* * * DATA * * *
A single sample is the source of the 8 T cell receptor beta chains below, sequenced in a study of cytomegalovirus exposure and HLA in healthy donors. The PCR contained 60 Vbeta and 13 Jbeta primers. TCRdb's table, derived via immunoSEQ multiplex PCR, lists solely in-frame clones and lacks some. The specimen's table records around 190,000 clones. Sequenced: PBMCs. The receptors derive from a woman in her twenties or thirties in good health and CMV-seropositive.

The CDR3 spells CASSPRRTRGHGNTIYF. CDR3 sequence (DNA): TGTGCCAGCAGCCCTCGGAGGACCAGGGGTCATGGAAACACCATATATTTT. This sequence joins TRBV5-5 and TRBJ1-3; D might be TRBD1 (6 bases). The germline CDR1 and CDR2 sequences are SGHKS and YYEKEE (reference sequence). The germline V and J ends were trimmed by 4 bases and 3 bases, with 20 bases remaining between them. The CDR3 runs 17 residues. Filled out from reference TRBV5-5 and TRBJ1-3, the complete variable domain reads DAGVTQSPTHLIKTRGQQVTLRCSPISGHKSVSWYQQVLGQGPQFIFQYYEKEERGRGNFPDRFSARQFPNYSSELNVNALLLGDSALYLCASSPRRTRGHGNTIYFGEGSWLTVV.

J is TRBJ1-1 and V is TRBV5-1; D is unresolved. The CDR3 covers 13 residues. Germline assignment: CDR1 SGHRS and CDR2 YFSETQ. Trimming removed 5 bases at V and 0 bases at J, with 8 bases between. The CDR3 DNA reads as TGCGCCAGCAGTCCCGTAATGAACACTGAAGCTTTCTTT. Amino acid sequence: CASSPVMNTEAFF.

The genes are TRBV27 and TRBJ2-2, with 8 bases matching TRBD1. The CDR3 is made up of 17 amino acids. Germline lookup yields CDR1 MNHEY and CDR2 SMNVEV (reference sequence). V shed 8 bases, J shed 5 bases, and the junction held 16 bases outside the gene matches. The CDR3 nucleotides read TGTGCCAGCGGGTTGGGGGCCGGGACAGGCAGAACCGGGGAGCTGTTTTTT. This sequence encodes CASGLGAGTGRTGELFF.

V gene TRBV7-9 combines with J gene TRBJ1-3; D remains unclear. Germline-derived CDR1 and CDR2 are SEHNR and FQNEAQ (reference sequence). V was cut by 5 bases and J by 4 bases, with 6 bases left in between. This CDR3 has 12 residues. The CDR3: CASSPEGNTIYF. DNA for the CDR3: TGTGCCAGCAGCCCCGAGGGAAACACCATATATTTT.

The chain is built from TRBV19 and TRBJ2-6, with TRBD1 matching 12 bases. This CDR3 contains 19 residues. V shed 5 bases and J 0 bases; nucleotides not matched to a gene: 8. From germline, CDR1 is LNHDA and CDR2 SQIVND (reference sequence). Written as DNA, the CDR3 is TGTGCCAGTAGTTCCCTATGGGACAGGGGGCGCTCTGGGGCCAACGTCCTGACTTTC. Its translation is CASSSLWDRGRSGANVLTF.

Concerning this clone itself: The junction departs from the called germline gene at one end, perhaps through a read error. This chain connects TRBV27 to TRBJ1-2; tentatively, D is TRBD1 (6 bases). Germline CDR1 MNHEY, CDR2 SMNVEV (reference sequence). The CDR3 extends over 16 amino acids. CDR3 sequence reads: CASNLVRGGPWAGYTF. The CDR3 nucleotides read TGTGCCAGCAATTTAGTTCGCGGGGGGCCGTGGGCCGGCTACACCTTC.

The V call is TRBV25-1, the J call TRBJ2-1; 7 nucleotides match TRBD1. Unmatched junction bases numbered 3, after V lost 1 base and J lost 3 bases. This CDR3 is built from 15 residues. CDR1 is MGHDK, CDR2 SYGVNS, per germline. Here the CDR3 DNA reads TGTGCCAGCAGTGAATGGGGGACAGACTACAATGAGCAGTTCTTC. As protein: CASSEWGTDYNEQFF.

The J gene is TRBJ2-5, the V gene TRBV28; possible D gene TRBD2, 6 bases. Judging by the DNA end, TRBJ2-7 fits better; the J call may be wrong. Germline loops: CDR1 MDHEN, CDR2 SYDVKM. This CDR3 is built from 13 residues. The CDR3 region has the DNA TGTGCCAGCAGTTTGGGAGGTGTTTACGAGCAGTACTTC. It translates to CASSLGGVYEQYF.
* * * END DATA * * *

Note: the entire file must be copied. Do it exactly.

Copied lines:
A single sample is the source of the 8 T cell receptor beta chains below, sequenced in a study of cytomegalovirus exposure and HLA in healthy donors. The PCR contained 60 Vbeta and 13 Jbeta primers. TCRdb's table, derived via immunoSEQ multiplex PCR, lists solely in-frame clones and lacks some. The specimen's table records around 190,000 clones. Sequenced: PBMCs. The receptors derive from a woman in her twenties or thirties in good health and CMV-seropositive.

The CDR3 spells CASSPRRTRGHGNTIYF. CDR3 sequence (DNA): TGTGCCAGCAGCCCTCGGAGGACCAGGGGTCATGGAAACACCATATATTTT. This sequence joins TRBV5-5 and TRBJ1-3; D might be TRBD1 (6 bases). The germline CDR1 and CDR2 sequences are SGHKS and YYEKEE (reference sequence). The germline V and J ends were trimmed by 4 bases and 3 bases, with 20 bases remaining between them. The CDR3 runs 17 residues. Filled out from reference TRBV5-5 and TRBJ1-3, the complete variable domain reads DAGVTQSPTHLIKTRGQQVTLRCSPISGHKSVSWYQQVLGQGPQFIFQYYEKEERGRGNFPDRFSARQFPNYSSELNVNALLLGDSALYLCASSPRRTRGHGNTIYFGEGSWLTVV.

J is TRBJ1-1 and V is TRBV5-1; D is unresolved. The CDR3 covers 13 residues. Germline assignment: CDR1 SGHRS and CDR2 YFSETQ. Trimming removed 5 bases at V and 0 bases at J, with 8 bases between. The CDR3 DNA reads as TGCGCCAGCAGTCCCGTAATGAACACTGAAGCTTTCTTT. Amino acid sequence: CASSPVMNTEAFF.

The genes are TRBV27 and TRBJ2-2, with 8 bases matching TRBD1. The CDR3 is made up of 17 amino acids. Germline lookup yields CDR1 MNHEY and CDR2 SMNVEV (reference sequence). V shed 8 bases, J shed 5 bases, and the junction held 16 bases outside the gene matches. The CDR3 nucleotides read TGTGCCAGCGGGTTGGGGGCCGGGACAGGCAGAACCGGGGAGCTGTTTTTT. This sequence encodes CASGLGAGTGRTGELFF.

V gene TRBV7-9 combines with J gene TRBJ1-3; D remains unclear. Germline-derived CDR1 and CDR2 are SEHNR and FQNEAQ (reference sequence). V was cut by 5 bases and J by 4 bases, with 6 bases left in between. This CDR3 has 12 residues. The CDR3: CASSPEGNTIYF. DNA for the CDR3: TGTGCCAGCAGCCCCGAGGGAAACACCATATATTTT.

The chain is built from TRBV19 and TRBJ2-6, with TRBD1 matching 12 bases. This CDR3 contains 19 residues. V shed 5 bases and J 0 bases; nucleotides not matched to a gene: 8. From germline, CDR1 is LNHDA and CDR2 SQIVND (reference sequence). Written as DNA, the CDR3 is TGTGCCAGTAGTTCCCTATGGGACAGGGGGCGCTCTGGGGCCAACGTCCTGACTTTC. Its translation is CASSSLWDRGRSGANVLTF.

Concerning this clone itself: The junction departs from the called germline gene at one end, perhaps through a read error. This chain connects TRBV27 to TRBJ1-2; tentatively, D is TRBD1 (6 bases). Germline CDR1 MNHEY, CDR2 SMNVEV (reference sequence). The CDR3 extends over 16 amino acids. CDR3 sequence reads: CASNLVRGGPWAGYTF. The CDR3 nucleotides read TGTGCCAGCAATTTAGTTCGCGGGGGGCCGTGGGCCGGCTACACCTTC.

The V call is TRBV25-1, the J call TRBJ2-1; 7 nucleotides match TRBD1. Unmatched junction bases numbered 3, after V lost 1 base and J lost 3 bases. This CDR3 is built from 15 residues. CDR1 is MGHDK, CDR2 SYGVNS, per germline. Here the CDR3 DNA reads TGTGCCAGCAGTGAATGGGGGACAGACTACAATGAGCAGTTCTTC. As protein: CASSEWGTDYNEQFF.

The J gene is TRBJ2-5, the V gene TRBV28; possible D gene TRBD2, 6 bases. Judging by the DNA end, TRBJ2-7 fits better; the J call may be wrong. Germline loops: CDR1 MDHEN, CDR2 SYDVKM. This CDR3 is built from 13 residues. The CDR3 region has the DNA TGTGCCAGCAGTTTGGGAGGTGTTTACGAGCAGTACTTC. It translates to CASSLGGVYEQYF.